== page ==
Napoleon stated that he will educate the puppies, and help build the windmill to make life easier in the farm, made the animals think that Napoleon is a hard worker and always right. He uses that advantage to create dictatorship within the farm. By having the support of the pigs by his side, he is able to convince the community that is always right. By creating propaganda of praise by the animals, he becomes a symbol of hope to the community. When Boxer stated Napoleon is always right, so did the rest of the animals since Boxer was seen as a symbol of strength for the
The prevalent theme throughout the novel Animal Farm is based upon the abuse of power and the danger of being uneducated. Author George Orwell, has shown this in the novel,
Control of a working class leads to a loss of empathy from the leaders, as Squealer and Napoleon become harsh and selfish leaders. For example, the ruthless murder and slaughter of multiple animals for working with Snowball. “The three hens who had been….They, too, were slaughtered...They were all slain on the spot. And so the tale of confession and executions went on, until there were a pile of corpses lying before Napoleon’s feet and the air was heavy with the smell of blood.”(84). During this, Napoleon instills fear in the rest of the animals to bring his own dominance among the other animals. Orwell uses imagery to vividly describe Napoleon’s cruel retribution against these other animals. The retribution represents Napoleon’s dictatorial rule over the animals. The loss of compassion is also expressed through the cruel slaughter of so many animals to manipulate them through fear, as the sixth Commandment of Animalism was to not hurt any animals(25). Napoleon’s tyrannical personality further develops as he ruthlessly sells Boxer, his most loyal and hardest working animal, for profit. “ ‘Alfred Simmonds, Horse Slaughter and Glue Boiler’...and the word went around that from somewhere or other the pigs had acquired the money to buy themselves another case of whiskey.”(122-126). In order to buy a case of whiskey, Napoleon sends Boxer to his death, and has
The animal’s behavior in the novel supports this theme of people’s ignorance can lead to their social and politician oppression, because the animals did nothing when they found out the pigs were lying and even believed the pig’s deception. One notable example was when Napoleon sold Boxer the horse to a butcher but Squealer settled down the discussion. Boxer was a hardworking horse; in fact, the hardest working animal on the whole farm, but one day Boxer got hurt caring stones. Napoleon promised to send him to the vet instead he was sent to the slaughterhouse. Later Napoleon announced to the other animals that Boxer died in the animal hospital, and Squealer said it was just a mistake and most animals believed him. After Squealer’s speech to the animals, they never questioned it and almost never mentioned Boxer again. Because the animals never questioned it, it allowed the pigs to get always with other more sneaky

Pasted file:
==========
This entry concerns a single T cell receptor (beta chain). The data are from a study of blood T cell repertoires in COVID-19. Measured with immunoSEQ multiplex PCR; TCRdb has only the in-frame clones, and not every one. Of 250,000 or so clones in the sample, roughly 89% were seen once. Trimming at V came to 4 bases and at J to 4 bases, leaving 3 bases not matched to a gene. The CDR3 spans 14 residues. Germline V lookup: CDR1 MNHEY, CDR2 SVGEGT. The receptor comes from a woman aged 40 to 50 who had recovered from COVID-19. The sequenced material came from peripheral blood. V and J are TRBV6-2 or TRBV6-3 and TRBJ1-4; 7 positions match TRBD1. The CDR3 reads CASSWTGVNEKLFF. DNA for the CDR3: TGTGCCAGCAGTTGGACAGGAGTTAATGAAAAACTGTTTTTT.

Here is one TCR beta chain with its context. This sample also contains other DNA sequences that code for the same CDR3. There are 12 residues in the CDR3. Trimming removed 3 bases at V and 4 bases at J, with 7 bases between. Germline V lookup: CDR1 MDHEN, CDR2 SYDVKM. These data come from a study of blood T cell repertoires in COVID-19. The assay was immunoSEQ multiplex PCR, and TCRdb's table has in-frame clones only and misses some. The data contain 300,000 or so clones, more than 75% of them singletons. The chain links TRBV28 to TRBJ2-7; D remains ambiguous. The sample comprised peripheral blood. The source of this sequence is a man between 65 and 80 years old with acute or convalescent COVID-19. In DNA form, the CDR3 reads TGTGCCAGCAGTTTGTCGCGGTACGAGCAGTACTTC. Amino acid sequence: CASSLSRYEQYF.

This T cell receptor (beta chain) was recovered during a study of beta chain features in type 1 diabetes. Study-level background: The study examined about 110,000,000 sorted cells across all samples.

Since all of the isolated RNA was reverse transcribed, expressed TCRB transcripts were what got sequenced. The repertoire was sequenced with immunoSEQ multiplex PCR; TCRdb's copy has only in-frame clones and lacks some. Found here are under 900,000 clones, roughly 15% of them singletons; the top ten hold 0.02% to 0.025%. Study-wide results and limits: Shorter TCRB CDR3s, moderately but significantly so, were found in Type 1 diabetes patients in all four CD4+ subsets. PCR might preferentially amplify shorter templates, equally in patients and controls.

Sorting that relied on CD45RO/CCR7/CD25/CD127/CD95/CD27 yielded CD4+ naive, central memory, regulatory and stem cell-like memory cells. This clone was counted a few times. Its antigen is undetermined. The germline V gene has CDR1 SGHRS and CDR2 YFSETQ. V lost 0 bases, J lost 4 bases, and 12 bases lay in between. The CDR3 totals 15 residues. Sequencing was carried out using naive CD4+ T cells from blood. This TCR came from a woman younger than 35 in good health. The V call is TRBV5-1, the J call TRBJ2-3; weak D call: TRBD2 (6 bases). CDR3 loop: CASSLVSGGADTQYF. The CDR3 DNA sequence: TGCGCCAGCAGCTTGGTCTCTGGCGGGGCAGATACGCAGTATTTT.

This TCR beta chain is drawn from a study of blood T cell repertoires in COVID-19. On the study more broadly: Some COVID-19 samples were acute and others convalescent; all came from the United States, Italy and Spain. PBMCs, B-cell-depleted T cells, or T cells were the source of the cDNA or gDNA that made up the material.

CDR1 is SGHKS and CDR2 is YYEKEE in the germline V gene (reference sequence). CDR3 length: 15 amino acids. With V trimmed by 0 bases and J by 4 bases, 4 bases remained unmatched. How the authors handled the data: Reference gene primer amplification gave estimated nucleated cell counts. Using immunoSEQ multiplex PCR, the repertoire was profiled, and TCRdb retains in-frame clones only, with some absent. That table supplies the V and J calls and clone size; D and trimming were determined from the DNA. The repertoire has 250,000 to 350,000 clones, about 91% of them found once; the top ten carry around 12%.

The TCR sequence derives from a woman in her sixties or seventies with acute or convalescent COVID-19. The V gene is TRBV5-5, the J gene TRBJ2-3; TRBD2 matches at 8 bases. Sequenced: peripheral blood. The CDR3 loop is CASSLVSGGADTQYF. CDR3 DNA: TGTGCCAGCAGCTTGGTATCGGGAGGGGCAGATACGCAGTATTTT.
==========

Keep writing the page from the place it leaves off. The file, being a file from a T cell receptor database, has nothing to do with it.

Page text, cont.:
Peer pressure is a term we all have heard of growing up. Not only have we heard of peer pressure, but we have all experienced peer pressure at some point in our lives. It could have been as little as a friend saying to take that one kids crayon from him to being pressured to sign a multibillion dollar contract that can change the face of the planet. No matter the act, one loses control over their own choices due to the influences of their peers. This is not only seen in the real world, but also in all types of literature. In “Shooting an Elephant”, George Orwell presents the idea that peer pressure is a powerful force that takes away one’s freedom of choice with the use of internal conflicts and connections to the real world.